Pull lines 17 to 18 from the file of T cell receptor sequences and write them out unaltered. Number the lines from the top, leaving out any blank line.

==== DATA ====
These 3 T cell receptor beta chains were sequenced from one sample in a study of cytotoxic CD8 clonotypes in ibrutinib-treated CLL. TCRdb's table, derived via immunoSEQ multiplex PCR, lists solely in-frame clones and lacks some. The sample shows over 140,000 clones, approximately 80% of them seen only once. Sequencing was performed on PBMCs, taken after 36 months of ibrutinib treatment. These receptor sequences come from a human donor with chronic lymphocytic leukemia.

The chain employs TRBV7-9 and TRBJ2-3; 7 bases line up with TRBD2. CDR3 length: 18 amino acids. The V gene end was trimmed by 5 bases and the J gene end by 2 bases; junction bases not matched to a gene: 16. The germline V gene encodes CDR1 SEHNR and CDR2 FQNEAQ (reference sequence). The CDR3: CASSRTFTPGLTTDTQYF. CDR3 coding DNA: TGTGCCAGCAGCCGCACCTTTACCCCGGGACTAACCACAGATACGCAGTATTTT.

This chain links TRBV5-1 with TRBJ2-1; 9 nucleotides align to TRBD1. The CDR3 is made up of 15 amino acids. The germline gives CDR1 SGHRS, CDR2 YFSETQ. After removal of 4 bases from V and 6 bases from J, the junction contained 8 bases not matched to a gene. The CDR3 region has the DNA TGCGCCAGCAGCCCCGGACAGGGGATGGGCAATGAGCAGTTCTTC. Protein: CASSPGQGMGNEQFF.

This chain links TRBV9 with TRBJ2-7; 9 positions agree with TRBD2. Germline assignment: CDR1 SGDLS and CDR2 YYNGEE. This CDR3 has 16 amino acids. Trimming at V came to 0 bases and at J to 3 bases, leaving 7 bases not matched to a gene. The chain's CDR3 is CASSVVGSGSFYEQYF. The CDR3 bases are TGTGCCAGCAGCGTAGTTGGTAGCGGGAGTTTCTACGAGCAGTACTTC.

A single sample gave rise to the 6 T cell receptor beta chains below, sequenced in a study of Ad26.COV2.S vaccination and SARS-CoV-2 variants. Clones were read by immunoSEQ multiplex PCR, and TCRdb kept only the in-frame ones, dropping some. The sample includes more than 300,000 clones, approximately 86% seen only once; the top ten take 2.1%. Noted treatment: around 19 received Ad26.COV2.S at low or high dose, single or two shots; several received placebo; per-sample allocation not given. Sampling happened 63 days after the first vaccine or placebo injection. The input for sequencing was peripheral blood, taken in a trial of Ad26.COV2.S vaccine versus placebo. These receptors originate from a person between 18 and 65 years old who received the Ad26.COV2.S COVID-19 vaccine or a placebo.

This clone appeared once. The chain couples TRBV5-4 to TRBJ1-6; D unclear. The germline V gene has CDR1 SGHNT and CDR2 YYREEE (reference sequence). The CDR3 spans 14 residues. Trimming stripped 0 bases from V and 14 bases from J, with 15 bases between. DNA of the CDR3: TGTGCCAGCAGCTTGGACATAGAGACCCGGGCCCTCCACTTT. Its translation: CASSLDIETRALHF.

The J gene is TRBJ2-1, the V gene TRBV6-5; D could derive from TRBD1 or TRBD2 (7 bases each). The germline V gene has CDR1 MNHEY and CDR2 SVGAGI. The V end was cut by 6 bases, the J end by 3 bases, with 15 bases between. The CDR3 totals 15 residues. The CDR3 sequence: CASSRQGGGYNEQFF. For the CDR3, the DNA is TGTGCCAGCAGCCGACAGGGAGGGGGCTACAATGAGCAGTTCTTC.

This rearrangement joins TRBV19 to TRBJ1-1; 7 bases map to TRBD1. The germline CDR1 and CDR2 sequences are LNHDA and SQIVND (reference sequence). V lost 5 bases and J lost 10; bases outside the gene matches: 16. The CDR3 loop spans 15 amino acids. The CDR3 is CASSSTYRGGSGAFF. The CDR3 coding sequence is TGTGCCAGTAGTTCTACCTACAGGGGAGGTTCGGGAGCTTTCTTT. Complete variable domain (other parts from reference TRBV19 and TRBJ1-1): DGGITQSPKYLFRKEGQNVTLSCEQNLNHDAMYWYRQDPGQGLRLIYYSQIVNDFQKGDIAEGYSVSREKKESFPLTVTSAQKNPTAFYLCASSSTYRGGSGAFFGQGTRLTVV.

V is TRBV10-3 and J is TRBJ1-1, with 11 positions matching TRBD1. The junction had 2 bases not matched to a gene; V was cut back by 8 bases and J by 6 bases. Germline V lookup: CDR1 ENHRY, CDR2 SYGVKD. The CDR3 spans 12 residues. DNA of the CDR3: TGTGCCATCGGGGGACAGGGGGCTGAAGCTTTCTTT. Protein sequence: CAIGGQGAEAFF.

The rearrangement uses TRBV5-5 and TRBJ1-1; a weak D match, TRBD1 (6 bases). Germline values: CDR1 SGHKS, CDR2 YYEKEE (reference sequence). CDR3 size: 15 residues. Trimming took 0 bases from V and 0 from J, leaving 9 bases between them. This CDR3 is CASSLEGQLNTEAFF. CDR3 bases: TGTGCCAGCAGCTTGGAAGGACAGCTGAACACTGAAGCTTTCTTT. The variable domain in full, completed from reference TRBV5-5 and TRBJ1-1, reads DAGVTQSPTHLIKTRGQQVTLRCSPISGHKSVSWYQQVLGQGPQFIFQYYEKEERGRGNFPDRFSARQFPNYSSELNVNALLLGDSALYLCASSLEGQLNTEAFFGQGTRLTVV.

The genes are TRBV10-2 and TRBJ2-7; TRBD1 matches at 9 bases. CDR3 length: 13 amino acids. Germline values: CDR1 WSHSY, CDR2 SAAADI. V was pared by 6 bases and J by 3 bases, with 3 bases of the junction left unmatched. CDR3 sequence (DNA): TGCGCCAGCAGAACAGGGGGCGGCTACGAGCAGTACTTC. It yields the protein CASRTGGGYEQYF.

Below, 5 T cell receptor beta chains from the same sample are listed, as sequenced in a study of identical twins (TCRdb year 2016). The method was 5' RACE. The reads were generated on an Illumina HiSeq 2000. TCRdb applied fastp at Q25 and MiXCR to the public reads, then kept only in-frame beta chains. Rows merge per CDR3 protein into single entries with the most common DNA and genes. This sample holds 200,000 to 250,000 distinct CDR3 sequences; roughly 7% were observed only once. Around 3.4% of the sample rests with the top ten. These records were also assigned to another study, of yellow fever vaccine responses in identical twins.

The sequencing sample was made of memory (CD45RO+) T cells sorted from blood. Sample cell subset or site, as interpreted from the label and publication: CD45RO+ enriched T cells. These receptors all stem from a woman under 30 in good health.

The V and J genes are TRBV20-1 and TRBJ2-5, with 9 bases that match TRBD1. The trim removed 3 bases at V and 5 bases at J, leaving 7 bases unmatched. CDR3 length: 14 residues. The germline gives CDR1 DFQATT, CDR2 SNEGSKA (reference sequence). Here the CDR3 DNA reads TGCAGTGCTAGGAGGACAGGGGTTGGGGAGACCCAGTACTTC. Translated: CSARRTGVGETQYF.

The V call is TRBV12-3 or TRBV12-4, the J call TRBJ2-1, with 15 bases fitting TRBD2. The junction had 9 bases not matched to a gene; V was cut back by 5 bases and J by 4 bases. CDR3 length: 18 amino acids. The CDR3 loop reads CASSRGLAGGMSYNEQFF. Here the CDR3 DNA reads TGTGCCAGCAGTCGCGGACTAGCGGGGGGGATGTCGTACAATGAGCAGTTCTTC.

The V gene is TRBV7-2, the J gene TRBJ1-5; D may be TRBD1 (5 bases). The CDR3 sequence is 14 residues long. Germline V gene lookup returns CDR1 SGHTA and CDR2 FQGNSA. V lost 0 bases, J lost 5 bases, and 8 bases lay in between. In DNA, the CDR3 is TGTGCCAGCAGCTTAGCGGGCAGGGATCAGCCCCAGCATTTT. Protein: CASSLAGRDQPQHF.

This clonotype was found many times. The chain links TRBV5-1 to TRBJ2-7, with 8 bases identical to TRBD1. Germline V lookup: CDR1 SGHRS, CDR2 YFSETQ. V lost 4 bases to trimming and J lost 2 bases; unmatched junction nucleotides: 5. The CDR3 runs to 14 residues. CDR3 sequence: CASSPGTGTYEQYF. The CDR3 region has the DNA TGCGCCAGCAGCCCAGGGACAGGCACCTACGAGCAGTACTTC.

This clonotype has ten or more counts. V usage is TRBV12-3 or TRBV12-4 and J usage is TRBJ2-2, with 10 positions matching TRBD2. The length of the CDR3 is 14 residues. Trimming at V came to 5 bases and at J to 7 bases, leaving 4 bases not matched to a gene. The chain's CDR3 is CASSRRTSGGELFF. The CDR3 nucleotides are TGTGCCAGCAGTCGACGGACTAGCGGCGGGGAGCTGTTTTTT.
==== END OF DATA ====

This clonotype was found many times. The chain links TRBV5-1 to TRBJ2-7, with 8 bases identical to TRBD1. Germline V lookup: CDR1 SGHRS, CDR2 YFSETQ. V lost 4 bases to trimming and J lost 2 bases; unmatched junction nucleotides: 5. The CDR3 runs to 14 residues. CDR3 sequence: CASSPGTGTYEQYF. The CDR3 region has the DNA TGCGCCAGCAGCCCAGGGACAGGCACCTACGAGCAGTACTTC.

This clonotype has ten or more counts. V usage is TRBV12-3 or TRBV12-4 and J usage is TRBJ2-2, with 10 positions matching TRBD2. The length of the CDR3 is 14 residues. Trimming at V came to 5 bases and at J to 7 bases, leaving 4 bases not matched to a gene. The chain's CDR3 is CASSRRTSGGELFF. The CDR3 nucleotides are TGTGCCAGCAGTCGACGGACTAGCGGCGGGGAGCTGTTTTTT.